Friday, March 18, 2011
When the shaking started, 18 middle school students and one teacher from Tsuruta were in the Tokyo Airport, en route to Hood River for the sister city's annual spring exchange visit. The group's two other adult chaperones - a tour guide and the vice mayor of Tsuruta - were nearby on an expressway, on a bus, trying to catch up to the group at the airport.
The airport handled the quake without extensive damage and reports said the group was hurried to board the plane, which was considered safer than inside the terminal. Although delayed on the tarmac for a few hours, the students made their flight for Portland.
The two adults, Naoki Kumitani and Ichiro Yamamoto, weren't so lucky. The expressway got jammed up and it took many hours for the bus to reach the Tokyo airport, and by the time they got there considerable chaos had erupted and their plane was long gone.
Mrs. Sanae Oyama, a music teacher in Tsuruta, speaks a little English but has never been to America. She was now in charge of 19 middle school students, by herself. A teacher from most other countries in the same situation might have been in trouble; but Japanese students tend to be very well-behaved, and these kids have been coached for weeks in advance on how to behave during the sister city exchange visit.
"It was a very difficult time," said Kumitani, who, as a tour guide, has visited Hood River several times with exchange groups. Kumitani and Yamamoto were stranded for three days in the Tokyo airport before they could get a flight to Portland. "We just had to wait," he said with a smile.
The students, staying in Hood River with host families, are obviously aware of the massive earthquake since they were in Tokyo when it happened. By the time they touched down in Portland, members of the Hood River Sister City Committee had spoken to Tsuruta townspeople and were able to report to the students that very little damage had occurred in Tsuruta and that all their families were fine.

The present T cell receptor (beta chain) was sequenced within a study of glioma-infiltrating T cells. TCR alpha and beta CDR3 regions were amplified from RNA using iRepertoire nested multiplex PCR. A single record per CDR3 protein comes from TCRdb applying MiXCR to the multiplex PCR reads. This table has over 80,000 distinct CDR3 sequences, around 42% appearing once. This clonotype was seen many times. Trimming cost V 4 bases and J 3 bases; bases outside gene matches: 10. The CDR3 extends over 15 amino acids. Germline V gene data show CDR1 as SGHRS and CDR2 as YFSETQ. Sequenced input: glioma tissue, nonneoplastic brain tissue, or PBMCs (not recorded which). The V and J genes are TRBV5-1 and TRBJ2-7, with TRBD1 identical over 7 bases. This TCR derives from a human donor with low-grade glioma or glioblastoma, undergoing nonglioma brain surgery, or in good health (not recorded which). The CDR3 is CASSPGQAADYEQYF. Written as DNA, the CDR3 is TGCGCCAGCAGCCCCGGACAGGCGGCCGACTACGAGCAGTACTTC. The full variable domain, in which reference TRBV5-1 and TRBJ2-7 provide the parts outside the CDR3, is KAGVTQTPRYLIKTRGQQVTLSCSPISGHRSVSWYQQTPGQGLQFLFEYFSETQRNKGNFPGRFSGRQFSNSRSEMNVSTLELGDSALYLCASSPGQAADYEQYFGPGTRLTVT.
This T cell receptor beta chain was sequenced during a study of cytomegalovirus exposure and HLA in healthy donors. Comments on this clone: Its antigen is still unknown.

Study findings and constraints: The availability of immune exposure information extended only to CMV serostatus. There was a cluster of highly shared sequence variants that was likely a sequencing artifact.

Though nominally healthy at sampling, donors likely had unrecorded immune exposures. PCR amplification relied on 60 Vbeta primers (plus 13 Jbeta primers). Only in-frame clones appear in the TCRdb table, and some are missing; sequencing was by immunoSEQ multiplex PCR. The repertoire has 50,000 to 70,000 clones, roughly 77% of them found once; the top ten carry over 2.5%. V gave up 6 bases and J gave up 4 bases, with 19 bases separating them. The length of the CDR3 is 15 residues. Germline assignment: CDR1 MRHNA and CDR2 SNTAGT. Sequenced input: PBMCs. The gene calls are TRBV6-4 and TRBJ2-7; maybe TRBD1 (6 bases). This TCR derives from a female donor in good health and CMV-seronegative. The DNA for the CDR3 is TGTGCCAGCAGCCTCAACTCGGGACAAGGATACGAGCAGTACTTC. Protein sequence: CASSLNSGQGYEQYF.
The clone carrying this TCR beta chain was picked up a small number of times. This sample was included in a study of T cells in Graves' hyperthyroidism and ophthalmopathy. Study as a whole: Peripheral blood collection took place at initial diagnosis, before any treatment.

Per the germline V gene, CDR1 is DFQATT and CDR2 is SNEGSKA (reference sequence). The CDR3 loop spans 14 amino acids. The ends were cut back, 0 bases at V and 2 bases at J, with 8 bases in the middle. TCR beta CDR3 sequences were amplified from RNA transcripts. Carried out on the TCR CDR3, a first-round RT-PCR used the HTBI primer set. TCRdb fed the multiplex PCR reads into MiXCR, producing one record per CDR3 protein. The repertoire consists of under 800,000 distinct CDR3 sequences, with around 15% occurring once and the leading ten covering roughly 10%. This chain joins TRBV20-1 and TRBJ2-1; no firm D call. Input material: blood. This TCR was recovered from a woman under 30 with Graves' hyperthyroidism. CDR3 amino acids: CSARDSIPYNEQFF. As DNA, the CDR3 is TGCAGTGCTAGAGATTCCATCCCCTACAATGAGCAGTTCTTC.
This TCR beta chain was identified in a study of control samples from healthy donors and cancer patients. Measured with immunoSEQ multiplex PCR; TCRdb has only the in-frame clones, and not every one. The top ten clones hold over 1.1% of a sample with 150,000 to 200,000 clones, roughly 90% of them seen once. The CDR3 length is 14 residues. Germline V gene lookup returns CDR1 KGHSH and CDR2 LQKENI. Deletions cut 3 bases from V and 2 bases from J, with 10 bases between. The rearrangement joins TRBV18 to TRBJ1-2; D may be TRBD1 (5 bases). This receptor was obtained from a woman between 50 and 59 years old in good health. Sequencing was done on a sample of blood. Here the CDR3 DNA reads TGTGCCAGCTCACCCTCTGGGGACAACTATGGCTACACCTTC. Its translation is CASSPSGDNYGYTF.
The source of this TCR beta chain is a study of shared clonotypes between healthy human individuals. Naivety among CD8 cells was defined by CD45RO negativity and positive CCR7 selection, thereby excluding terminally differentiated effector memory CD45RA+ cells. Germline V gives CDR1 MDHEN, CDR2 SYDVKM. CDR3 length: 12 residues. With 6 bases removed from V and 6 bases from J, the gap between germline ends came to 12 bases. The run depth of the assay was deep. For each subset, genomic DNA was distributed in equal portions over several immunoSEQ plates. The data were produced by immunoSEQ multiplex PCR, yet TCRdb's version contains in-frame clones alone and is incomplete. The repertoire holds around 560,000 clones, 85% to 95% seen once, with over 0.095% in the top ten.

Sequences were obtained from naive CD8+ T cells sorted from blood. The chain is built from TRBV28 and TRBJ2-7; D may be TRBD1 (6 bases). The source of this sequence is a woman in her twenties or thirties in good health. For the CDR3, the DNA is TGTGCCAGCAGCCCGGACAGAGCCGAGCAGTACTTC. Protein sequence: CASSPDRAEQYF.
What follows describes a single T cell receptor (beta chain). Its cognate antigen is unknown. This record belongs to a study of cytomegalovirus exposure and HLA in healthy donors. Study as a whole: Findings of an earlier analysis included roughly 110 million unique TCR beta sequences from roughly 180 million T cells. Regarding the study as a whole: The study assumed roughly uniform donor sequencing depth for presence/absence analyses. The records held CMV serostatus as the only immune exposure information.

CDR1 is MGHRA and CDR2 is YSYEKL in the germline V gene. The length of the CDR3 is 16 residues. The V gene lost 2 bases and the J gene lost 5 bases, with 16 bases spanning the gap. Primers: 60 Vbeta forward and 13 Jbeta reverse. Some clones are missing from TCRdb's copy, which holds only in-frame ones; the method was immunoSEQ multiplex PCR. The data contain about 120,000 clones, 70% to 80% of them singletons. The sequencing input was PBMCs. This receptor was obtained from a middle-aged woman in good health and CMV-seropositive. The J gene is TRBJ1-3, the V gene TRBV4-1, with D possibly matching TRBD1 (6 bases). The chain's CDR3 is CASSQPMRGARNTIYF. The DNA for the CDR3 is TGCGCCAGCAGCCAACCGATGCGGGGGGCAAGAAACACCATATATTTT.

Other than that news, however, most probably don't know the extent of the damage and ongoing catastrophe occurring only a few hundred miles from their home.
"They've only watched a little television," said Scott Murahashi, who is hosting two boys. "I don't think they know the extent of what is going on. In my personal opinion, I don't want to keep anything from them, that would be wrong; but I also don't want to stress them out while they are away."
Another host mom with two girls said the same thing; that the students have watched little television and are focused on having a good time while they are here.
The latest reports from Tsuruta say cell and e-mail service is operational, so students are able to contact their families from Hood River. Rolling power outages are in effect for the region, however, as the national power supply company copes with ongoing nuclear power plant disasters.
The group is scheduled to be in Hood River until Saturday morning. Their list of events this week include a tour of the valley today, a shopping trip to Portland on Thursday and a ski trip with lessons and rentals compliments of Mt. Hood Meadows Ski Resort.
Kumitani noted that the students are safer in Hood River than they would be in Japan right now.